I don't think I would sue anyone unless I really felt they had done something wrong - like operated on the wrong body part. After I read this article I felt like I am the only one who wouldn't. These numbers amaze me 7.4% of all doctors face a lawsuit EACH year and 1.6% of all doctors face a payment EACH year. And we wonder why doctors charge so much because they have to pay so much malpractice insurance.
I have never understood the American way of suing people. I have a friend who told me she wanted to sue her neighbor because they had cut down the trees on their property that were shading her property or something like that. She was mad that they didn't tell her first. Hello, they don't have to tell you what they want to do on their property. They could to be nicer about things but they don't have to so why are you taking them to court? Someone else told me about the case where her neighbor is being sued by another neighbor for cutting the branches off the tree growing on her property and hangs over their driveway. They can do that legally. They could have asked first but they didn't have to so why are you suing?
I actually do know of someone who did sue their doctor. When their child was born one of the doctors failed to properly monitor the child's breathing and didn't act when needed to prevent harm to the child. As a result the child will spend its life in a special needs nursing home and has a life expectancy of less than 20 years. The results of the lawsuit pay for care needed for the child. I can see this as a case where suing was the right way.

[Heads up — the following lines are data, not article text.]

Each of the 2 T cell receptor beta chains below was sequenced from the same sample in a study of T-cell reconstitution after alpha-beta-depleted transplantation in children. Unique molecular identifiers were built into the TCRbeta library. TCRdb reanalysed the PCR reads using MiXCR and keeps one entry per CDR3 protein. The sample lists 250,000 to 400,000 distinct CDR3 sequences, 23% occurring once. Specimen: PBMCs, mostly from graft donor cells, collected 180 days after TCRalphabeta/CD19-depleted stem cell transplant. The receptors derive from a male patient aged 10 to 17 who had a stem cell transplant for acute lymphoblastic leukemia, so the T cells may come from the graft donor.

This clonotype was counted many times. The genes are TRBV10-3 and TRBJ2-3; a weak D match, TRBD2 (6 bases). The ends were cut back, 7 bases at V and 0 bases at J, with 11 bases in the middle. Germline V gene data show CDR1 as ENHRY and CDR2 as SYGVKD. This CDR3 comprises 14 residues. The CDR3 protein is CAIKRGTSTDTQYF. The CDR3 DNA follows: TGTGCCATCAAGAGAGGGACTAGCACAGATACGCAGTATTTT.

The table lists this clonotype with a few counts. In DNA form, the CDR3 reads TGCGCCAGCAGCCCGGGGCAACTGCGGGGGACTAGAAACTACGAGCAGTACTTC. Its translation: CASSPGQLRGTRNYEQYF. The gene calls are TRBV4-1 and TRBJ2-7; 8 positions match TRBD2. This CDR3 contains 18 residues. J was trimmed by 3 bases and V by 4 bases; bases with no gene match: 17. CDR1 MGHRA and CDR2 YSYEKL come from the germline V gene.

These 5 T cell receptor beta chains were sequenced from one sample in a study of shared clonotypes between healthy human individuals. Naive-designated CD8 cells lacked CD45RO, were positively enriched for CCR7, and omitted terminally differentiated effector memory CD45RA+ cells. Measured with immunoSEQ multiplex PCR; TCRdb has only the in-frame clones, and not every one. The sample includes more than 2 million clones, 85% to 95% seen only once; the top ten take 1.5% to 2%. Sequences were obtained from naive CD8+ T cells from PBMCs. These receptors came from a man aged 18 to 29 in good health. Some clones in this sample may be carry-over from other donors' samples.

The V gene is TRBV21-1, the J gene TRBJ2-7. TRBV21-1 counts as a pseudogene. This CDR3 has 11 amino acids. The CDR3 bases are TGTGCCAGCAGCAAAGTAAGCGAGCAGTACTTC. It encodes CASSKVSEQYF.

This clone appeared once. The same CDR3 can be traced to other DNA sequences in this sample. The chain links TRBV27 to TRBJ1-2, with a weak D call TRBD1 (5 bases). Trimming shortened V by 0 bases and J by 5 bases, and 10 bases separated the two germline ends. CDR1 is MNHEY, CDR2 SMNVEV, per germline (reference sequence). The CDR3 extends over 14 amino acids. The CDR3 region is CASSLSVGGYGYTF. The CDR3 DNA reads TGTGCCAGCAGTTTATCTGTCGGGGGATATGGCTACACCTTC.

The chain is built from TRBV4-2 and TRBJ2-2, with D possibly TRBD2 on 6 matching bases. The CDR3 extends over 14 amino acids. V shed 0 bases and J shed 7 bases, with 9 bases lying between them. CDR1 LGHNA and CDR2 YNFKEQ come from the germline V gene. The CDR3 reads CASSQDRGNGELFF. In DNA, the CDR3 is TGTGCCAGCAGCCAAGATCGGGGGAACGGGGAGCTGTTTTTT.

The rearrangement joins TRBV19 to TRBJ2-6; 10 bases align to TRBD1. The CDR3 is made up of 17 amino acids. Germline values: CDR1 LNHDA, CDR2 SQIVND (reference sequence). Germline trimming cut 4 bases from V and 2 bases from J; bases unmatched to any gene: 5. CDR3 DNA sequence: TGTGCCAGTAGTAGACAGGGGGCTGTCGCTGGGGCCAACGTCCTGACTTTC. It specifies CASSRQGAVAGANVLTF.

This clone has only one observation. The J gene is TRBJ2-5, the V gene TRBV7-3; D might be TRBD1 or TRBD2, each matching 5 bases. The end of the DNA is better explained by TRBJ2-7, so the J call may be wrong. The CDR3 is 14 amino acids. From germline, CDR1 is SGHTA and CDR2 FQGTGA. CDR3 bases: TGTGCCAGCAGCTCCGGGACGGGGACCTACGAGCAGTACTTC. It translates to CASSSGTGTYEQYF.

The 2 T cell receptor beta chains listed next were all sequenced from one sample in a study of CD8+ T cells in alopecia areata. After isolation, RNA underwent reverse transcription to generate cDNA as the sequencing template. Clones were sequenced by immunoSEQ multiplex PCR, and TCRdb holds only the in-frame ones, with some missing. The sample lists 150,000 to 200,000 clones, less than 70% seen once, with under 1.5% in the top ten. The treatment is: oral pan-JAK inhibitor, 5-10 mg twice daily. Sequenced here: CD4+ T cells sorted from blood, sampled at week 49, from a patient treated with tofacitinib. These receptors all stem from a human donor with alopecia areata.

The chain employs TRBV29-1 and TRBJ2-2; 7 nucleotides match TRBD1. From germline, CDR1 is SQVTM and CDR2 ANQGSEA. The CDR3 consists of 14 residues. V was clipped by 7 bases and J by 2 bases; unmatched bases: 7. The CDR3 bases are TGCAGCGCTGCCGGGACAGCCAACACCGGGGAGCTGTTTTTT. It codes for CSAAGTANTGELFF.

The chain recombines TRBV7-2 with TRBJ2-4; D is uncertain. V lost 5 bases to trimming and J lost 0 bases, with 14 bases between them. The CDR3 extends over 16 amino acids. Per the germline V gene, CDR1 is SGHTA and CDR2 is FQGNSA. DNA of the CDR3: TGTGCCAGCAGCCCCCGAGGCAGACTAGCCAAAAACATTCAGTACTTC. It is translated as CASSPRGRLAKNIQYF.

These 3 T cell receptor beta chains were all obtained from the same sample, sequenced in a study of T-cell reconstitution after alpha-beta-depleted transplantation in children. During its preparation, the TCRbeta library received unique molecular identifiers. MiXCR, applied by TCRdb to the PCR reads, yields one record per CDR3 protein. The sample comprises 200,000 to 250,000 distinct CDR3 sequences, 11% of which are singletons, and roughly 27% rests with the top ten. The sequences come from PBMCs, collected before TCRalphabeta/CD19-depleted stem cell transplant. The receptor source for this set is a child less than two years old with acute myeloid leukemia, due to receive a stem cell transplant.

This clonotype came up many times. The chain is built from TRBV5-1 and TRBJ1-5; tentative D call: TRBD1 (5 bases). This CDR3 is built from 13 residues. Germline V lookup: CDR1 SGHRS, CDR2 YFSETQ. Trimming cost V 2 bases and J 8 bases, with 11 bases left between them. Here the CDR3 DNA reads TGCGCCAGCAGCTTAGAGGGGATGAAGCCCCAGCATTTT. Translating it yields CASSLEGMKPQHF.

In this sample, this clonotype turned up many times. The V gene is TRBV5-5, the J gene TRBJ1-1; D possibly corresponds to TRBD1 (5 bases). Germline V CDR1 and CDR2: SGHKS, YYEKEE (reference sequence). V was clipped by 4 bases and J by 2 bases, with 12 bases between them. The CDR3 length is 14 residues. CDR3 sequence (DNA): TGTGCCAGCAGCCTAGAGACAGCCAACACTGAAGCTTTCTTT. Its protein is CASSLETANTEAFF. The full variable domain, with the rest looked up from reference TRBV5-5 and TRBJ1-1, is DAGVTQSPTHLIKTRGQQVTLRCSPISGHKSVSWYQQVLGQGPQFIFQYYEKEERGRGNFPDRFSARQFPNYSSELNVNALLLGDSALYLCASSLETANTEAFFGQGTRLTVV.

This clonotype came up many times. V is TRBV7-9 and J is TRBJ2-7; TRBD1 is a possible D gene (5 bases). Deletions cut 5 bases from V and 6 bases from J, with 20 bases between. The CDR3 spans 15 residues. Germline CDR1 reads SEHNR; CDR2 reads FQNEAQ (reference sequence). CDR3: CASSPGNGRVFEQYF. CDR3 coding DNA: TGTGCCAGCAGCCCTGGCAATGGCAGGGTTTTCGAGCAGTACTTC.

Doctors are practicing medicine and the human body contains a lot of mysteries. Tests do not necessarily expose everything that is found when surgery begins. I had a bad day of skiing ten years or so ago. An MRI showed a meniscus tear and a suspicious ACL. Surprise, surprise, in surgery they found that I actually had a second older meniscus tear that had healed itself and my ACL was partially torn.
Yes sometimes accidents, stupidity, drug reactions, and all sorts of other blips happen in life. But they have so many double checks now that cases of operating on the wrong thing are not as common as they were. And medicine is not exact. Everyone is a little bit different. Sometimes scars heal weird, or a secondary infection happens or a medication doesn't work. Its not perfect so you can't expect perfection. You can expect a certain level of improved health but that isn't always guaranteed either.
The hope now is to move to what they call apology law where doctors and patients can hash things out with attorneys and a third attorney for a mediator to keep things out of court but get away from the emotions of a doctor's office. I am all for anything which happens out of a court room.